Will US President Donald Trump once again come to the aid of Israeli Prime Minister Benjamin Netanyahu ahead of the elections? This burning question has been dumped in quite a few political laps in Israel, especially that of the Blue and White party’s chair and candidate for the premiership, Benny Gantz. Persistent reports according to which the US administration is considering presentation of what has been dubbed its "deal of the century" for Israeli-Palestinian peace prior to the March 2 elections are generating heavy headaches for the opposition party’s leadership.
Initially, Gantz expressed sharp criticism of the reported American intention, but the White House did not appear overly bothered. Blue and White then decided to adopt a lower profile and to avoid addressing the issue. Outspoken criticism of presenting the blueprint before the elections is being reserved for private talks and behind-the-scenes measures. “The last thing we need now is a clash with the [US] administration, which would highlight the affinity between Trump and Netanyahu. We are hoping the administration does the right thing, meaning that it does not carry through with its intention and avoids blatant intervention in Israel’s political process. And if Trump goes ahead with the plan, anyway? Then we will have to formulate an alternative approach,” a senior Blue and White source told Al-Monitor this week on condition of anonymity.
It all began a little over a week ago, with reports that the White House was mulling presentation of the peace plan, which has been in the making for some three years, prior to the Israeli elections. Gantz, asked about it at a Jan. 8 news conference, gave a sharp and penetrating answer. “I can assume that on such an important matter the Americans would be careful and not publish it before the election, because that would be outright blatant intervention in the State of Israel's election process," he said. Gantz associates believed that this clear-cut declaration would convey the necessary message to the White House and remove the issue from the agenda. “Publication of a dramatic peace plan a minute before elections is simply not done,” a senior Blue and White source told Al-Monitor on condition of anonymity at the time. “We do not believe the Americans could do such a thing.”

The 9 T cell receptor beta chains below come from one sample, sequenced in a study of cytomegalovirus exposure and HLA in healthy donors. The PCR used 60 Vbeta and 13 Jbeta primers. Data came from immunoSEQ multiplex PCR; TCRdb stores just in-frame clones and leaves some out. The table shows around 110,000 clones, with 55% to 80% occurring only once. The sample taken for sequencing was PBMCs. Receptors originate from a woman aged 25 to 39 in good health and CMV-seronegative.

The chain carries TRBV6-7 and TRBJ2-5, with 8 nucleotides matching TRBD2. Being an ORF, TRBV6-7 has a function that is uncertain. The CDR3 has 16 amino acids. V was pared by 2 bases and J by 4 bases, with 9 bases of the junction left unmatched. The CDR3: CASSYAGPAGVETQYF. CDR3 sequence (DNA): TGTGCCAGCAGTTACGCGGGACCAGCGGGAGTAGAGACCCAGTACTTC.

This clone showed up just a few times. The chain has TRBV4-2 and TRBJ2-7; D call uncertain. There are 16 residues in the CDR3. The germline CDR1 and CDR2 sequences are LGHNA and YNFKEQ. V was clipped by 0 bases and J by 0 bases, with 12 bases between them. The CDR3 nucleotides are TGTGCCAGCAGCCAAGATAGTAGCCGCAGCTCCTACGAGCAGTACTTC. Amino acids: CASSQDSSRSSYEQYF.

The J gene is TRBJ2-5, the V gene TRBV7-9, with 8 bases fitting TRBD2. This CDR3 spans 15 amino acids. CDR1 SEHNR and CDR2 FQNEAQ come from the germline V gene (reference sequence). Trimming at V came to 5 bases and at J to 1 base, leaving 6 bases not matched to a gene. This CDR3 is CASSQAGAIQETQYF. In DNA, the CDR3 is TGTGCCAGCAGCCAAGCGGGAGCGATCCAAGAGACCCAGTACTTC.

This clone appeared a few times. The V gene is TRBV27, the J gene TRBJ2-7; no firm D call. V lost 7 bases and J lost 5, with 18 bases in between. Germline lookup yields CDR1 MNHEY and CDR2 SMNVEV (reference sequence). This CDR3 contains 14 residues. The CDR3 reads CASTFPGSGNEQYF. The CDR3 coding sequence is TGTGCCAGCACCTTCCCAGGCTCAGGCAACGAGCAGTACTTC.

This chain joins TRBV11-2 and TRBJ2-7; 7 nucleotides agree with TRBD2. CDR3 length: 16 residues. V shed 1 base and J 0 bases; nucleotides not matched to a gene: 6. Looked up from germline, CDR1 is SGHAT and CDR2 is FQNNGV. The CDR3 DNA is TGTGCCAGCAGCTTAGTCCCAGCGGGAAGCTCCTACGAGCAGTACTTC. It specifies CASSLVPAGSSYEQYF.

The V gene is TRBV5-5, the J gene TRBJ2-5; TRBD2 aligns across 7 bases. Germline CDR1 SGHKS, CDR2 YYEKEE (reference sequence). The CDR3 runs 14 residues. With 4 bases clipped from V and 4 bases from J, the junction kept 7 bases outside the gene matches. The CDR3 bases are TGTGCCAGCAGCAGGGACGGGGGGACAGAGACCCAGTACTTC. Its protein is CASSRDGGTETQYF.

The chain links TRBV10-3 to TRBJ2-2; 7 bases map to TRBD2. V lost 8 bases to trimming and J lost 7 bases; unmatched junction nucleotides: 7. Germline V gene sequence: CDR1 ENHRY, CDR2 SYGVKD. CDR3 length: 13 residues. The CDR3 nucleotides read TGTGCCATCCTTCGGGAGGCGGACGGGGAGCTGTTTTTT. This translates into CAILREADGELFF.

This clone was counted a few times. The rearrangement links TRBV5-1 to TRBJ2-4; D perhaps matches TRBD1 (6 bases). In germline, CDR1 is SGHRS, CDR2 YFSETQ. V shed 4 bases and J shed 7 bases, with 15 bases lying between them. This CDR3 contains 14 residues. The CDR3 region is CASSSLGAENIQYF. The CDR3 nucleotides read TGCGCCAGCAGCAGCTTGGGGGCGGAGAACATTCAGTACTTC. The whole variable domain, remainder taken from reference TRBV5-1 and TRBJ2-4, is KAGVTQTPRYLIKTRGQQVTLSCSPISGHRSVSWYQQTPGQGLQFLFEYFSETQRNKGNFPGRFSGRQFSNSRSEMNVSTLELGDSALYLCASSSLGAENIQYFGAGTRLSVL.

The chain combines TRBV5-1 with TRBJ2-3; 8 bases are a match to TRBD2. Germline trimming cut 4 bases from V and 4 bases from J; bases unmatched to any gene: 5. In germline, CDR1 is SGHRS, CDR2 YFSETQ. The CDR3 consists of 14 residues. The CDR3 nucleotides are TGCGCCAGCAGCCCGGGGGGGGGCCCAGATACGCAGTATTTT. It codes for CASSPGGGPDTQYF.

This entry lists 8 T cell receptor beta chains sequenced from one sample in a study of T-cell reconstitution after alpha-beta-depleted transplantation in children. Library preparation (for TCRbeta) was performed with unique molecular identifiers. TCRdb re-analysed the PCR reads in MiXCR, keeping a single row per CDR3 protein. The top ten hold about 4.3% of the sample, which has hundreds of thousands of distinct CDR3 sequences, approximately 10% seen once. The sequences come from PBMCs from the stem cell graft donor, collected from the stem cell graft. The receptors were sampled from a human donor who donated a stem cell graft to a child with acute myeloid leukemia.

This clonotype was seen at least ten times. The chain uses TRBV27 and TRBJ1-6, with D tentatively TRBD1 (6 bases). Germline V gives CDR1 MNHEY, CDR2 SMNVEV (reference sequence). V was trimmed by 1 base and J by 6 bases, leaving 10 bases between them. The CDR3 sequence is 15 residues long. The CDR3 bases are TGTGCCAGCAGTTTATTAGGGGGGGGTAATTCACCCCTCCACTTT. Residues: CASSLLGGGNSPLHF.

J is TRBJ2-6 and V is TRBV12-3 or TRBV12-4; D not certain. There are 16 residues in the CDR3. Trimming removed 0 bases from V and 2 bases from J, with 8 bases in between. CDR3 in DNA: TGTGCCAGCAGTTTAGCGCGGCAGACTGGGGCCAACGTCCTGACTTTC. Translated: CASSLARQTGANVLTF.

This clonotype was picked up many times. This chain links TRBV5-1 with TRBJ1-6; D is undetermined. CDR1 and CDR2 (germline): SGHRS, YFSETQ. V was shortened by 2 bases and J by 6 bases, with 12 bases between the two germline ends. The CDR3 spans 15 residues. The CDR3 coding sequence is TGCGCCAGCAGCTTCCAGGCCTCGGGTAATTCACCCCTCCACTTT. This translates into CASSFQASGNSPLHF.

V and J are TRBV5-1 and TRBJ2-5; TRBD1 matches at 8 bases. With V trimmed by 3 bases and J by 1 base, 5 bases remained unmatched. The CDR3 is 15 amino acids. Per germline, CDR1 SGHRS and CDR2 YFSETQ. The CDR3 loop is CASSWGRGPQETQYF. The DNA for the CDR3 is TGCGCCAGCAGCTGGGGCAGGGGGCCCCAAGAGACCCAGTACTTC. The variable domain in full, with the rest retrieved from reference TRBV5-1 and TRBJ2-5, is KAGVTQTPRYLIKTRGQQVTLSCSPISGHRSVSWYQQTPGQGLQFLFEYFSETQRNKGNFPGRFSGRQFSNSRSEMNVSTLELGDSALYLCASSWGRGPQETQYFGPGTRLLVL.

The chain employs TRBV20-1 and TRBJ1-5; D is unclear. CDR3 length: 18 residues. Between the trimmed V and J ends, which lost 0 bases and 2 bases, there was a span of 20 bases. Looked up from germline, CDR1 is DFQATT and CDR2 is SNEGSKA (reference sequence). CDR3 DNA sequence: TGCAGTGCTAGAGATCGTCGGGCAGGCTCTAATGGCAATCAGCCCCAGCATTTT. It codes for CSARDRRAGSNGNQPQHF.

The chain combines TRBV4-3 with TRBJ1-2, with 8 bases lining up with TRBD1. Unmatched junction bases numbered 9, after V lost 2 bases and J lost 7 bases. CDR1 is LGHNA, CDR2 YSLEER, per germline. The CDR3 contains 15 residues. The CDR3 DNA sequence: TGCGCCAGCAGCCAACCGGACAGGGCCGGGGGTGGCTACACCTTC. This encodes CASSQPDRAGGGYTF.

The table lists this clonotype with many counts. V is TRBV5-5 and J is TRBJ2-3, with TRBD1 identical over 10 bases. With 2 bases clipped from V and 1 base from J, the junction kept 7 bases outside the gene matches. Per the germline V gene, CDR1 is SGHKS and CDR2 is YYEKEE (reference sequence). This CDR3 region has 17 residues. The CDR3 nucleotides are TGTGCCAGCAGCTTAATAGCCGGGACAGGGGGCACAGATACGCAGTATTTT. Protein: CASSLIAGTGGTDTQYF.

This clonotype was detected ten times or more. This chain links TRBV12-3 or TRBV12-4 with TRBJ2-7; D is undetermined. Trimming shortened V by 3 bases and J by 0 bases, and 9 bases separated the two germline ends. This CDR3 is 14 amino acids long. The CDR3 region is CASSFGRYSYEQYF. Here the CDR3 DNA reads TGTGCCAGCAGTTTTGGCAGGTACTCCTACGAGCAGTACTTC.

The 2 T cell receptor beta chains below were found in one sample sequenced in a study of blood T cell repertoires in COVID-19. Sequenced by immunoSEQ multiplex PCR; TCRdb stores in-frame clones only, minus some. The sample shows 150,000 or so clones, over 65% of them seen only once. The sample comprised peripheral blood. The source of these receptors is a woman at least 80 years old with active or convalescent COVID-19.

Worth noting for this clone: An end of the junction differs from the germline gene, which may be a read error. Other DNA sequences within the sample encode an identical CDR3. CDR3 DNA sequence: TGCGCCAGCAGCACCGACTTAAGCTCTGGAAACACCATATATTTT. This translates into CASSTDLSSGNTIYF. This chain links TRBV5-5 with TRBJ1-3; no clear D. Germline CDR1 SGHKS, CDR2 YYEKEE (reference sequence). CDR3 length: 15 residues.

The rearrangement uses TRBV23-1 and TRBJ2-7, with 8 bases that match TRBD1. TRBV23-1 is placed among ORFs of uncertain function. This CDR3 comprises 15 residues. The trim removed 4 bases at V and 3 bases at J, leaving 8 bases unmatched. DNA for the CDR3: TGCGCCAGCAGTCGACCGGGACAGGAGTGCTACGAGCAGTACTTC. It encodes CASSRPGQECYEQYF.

A short while later, it turned out that the Americans actually could. Even before Gantz’s decisive comments, the special US envoy on Middle Eastern peace talks, Avi Berkowitz, was dispatched to Israel on Jan. 7 for a series of meetings, including one in Jerusalem with Netanyahu himself. The content of the talks has not been revealed. According to diplomatic sources in the know, Berkowitz is now busy with “final changes and formulation” of the Trump peace plan. He also met with Gantz, and the contents of that meeting, too, remains unclear. Sources exposed to the talk between the two say Gantz expressed strenuous opposition to a rollout of the peace plan before the elections.